Skip to Accessibility Tools Skip to Content Skip to Footer

Migraine Triggers: 5 Ways to Deal with Exercise as a Migraine Trigger

Like many things in life, exercise can be a double-edged sword for migraineurs. Experts recommend exercise as an important component of a migraine prevention plan.

Yet a significant number of migraineurs find exertion, including vigorous exercise, to be a common trigger for their attacks. Here are some tips for balancing these competing aspects of exercise.

1. Pace yourself

Pay attention to how you’re feeling on any given day and exercise accordingly. I used to approach exercise like I was killing snakes. It was an hour of Tae-Bo or nothing. Since I’ve dealt with exercise-induced migraine attacks my entire life, that was a silly, useless approach to exercise for me. I’m better off to go for a swim or a walk on a cool day. Walks are especially great because I can take my active little Jack Russell Terrier Maisy with me, which she absolutely loves!

2. Work up to more intense exercise

When you’re starting a new exercise routine, meet yourself where you are. If you haven’t been doing any kind of exercise, anything is an improvement. You don’t need to break yourself completely down like they do to the contestants on The Biggest Loser. This is real life. Take it slowly and work up to more intense work outs. The migraine brain doesn’t like change at all, but it responds much better to a gradual changes than it does to drastic changes.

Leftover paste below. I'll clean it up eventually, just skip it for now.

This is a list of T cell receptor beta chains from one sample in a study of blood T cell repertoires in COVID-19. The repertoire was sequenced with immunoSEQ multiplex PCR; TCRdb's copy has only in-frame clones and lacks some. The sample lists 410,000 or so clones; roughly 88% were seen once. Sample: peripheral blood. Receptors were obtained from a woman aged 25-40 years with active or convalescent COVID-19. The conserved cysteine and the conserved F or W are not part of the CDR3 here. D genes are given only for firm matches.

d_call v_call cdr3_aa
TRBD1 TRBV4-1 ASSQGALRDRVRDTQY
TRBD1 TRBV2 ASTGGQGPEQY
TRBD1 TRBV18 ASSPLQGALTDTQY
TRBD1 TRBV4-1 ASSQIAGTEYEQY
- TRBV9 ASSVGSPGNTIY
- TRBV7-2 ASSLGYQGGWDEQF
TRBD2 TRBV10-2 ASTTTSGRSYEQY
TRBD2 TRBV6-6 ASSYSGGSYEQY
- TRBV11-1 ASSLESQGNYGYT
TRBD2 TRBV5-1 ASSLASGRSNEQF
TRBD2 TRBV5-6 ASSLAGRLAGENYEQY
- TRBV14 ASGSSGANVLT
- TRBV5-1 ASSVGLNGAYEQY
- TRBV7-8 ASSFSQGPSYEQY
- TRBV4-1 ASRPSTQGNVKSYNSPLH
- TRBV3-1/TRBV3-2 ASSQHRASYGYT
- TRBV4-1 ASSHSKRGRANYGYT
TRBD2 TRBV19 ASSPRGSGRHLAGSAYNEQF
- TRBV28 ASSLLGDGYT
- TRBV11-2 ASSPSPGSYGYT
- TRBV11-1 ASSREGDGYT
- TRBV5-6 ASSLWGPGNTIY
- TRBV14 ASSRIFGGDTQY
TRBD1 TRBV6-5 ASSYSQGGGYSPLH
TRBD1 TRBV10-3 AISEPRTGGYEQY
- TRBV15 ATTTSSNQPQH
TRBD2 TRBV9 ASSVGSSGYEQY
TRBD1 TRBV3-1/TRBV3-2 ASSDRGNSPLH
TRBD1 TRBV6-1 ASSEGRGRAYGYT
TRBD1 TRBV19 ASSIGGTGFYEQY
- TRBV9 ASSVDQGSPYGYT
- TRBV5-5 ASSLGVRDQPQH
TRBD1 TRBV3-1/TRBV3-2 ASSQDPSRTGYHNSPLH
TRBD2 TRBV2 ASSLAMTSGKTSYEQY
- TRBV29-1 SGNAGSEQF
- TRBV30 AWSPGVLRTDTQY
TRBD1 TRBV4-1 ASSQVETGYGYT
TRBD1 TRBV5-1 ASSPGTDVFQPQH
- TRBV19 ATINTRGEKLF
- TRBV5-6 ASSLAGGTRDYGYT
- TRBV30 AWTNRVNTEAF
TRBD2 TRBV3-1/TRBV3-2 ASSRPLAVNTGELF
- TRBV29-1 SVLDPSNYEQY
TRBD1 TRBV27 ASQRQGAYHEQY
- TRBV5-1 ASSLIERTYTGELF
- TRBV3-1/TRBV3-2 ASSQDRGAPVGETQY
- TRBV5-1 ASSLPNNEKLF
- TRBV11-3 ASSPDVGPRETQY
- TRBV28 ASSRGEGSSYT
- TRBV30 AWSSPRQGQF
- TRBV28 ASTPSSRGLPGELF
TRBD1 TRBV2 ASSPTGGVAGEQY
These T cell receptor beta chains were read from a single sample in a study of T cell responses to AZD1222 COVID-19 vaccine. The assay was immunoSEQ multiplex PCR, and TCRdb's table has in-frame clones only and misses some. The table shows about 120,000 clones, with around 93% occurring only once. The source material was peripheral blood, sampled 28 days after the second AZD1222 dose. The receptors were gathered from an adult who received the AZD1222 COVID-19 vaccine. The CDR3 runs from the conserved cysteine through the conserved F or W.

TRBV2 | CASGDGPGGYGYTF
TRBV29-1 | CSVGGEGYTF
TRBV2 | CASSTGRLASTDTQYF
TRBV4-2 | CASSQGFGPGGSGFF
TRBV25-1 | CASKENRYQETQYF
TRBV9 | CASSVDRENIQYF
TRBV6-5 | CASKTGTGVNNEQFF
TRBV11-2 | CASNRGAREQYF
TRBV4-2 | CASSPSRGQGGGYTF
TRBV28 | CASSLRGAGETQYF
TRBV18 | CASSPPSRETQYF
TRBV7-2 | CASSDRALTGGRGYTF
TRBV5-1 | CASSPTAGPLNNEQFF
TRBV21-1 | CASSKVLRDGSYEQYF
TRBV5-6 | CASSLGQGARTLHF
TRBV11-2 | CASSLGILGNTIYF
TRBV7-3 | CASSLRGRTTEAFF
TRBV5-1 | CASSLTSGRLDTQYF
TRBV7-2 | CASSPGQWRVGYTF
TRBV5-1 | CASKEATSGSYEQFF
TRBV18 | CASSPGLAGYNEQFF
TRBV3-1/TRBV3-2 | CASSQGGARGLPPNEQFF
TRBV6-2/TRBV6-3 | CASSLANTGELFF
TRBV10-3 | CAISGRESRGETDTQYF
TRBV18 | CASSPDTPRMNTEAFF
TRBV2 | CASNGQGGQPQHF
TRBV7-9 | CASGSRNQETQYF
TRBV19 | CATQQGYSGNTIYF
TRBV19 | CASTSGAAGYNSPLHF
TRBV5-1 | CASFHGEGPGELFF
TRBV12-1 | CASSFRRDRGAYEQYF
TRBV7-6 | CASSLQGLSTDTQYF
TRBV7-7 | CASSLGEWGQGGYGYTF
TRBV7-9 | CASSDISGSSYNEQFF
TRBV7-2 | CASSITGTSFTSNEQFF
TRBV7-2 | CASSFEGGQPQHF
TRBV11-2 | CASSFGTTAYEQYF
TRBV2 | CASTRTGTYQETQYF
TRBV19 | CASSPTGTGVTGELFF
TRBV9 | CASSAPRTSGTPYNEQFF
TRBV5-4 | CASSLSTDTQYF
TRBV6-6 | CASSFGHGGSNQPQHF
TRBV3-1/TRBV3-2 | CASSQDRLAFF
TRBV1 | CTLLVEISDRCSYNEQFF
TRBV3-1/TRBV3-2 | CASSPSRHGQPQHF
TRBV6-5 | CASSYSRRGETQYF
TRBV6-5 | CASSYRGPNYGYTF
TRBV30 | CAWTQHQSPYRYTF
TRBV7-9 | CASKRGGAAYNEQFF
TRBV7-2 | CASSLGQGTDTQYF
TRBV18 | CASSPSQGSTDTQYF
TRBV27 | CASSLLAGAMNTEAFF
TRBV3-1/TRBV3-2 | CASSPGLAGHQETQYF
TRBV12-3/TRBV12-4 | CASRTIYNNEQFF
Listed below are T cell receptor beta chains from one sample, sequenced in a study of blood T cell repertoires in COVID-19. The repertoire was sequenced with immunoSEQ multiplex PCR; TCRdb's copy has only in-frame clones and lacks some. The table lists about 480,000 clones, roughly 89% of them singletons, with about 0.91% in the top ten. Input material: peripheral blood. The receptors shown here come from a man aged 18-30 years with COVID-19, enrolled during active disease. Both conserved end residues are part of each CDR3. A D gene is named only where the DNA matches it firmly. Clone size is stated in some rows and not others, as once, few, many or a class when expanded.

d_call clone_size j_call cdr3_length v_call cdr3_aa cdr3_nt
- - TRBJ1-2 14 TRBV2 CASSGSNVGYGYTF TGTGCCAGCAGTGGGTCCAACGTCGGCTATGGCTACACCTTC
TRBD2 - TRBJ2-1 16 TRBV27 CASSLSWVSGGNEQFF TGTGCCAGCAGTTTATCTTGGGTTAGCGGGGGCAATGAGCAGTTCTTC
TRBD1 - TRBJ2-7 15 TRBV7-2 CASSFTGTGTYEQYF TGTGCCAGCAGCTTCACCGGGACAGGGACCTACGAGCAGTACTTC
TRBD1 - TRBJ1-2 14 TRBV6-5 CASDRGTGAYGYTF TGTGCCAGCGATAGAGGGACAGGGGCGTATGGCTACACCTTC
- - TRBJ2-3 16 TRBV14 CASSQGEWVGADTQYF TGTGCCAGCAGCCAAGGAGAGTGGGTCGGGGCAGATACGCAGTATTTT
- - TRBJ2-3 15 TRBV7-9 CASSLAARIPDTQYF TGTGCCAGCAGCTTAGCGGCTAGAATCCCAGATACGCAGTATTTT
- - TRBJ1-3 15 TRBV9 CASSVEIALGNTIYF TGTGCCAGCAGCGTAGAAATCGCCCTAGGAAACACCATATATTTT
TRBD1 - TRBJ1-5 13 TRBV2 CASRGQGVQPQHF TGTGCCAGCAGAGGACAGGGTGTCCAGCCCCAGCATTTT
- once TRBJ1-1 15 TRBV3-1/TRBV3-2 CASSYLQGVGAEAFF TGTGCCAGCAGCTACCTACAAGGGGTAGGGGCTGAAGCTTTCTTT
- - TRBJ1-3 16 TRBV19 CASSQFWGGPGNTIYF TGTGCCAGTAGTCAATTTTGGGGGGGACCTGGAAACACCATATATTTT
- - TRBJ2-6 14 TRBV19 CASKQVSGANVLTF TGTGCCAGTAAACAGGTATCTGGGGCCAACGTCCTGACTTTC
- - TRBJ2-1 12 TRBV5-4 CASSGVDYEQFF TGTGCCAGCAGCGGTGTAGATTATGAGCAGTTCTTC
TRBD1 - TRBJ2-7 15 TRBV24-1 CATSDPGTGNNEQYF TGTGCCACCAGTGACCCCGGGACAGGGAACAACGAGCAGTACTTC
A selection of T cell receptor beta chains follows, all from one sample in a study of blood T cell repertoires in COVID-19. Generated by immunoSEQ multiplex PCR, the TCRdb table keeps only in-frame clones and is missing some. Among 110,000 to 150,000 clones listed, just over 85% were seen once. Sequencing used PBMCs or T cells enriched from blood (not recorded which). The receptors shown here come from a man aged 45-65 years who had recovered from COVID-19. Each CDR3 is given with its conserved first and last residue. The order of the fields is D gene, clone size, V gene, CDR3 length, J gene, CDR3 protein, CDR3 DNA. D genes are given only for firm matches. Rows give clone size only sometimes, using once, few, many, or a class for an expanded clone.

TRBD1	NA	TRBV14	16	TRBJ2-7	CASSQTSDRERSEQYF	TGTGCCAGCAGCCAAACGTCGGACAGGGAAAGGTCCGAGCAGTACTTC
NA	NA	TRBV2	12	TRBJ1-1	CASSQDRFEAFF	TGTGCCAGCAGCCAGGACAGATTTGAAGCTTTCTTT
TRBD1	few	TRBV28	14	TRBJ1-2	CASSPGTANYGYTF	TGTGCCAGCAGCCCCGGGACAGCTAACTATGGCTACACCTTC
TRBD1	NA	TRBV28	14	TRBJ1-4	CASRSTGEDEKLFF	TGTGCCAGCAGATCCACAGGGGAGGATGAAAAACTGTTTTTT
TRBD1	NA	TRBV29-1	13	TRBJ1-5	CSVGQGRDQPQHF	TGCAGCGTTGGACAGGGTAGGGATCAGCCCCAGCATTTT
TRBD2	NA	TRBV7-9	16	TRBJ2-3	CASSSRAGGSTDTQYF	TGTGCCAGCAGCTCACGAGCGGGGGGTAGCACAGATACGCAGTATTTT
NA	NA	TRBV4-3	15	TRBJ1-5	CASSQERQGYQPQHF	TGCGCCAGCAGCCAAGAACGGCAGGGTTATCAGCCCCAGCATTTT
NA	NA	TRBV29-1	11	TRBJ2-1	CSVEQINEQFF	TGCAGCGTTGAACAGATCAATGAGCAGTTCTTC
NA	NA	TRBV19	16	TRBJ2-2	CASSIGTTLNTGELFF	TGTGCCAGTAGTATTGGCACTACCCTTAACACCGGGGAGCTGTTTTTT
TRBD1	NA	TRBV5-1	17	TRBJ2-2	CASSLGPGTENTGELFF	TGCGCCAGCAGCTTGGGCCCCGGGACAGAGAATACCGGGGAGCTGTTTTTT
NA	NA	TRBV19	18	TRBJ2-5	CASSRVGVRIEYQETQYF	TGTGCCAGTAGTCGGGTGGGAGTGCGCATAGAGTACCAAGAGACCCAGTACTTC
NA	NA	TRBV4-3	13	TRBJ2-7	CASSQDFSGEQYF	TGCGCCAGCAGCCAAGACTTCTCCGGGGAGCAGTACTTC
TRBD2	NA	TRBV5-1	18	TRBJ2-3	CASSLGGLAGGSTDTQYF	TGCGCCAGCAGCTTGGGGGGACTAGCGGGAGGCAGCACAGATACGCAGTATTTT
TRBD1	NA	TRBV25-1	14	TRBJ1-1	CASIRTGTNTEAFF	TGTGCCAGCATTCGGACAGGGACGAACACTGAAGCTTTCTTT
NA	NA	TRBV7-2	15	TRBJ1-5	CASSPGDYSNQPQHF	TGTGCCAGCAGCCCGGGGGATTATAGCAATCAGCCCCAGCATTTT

3. Pay attention to your other triggers

Triggers are stackable. While exposure to one trigger alone may not lead to the onset of a migraine attack, exposure to a few triggers at once is more likely to. If you’ve already been exposed to other triggers be careful about overdoing it with exercise that day. Take it easy or take the day off entirely.

4. Stay hydrated

Always drink plenty of water before, during and after any kind of workout. Dehydration is a common migraine trigger. When you exercise your body needs to replace the water you’re sweating out.

5. Keep it low impact

Exercise like swimming can be a great option for migraineurs to work their hearts without the migraine-inducing intensity that comes with an activity like running or aerobics. Walking (either indoors on a treadmill or outside on a moderate day) is also a wonderful option for getting your heart pumping without increasing your chances of bringing on a migraine attack. Gentle stretching and yoga are also great ways to move your body without exerting yourself in a way that is likely to trigger a migraine attack.

How do you approach exercise as a migraineur? What activities work best for you?

This article represents the opinions, thoughts, and experiences of the author; none of this content has been paid for by any advertiser. The team does not recommend or endorse any products or treatments discussed herein. Learn more about how we maintain editorial integrity here.


  • patricklamy
    4 months ago

    Should we avoid vasoconstrictors like coffee, before exercising?

  • patricklamy
    4 months ago

    Is it dangerous to continue with intense workout during the vaso constriction phase?

  • TraceyG
    4 years ago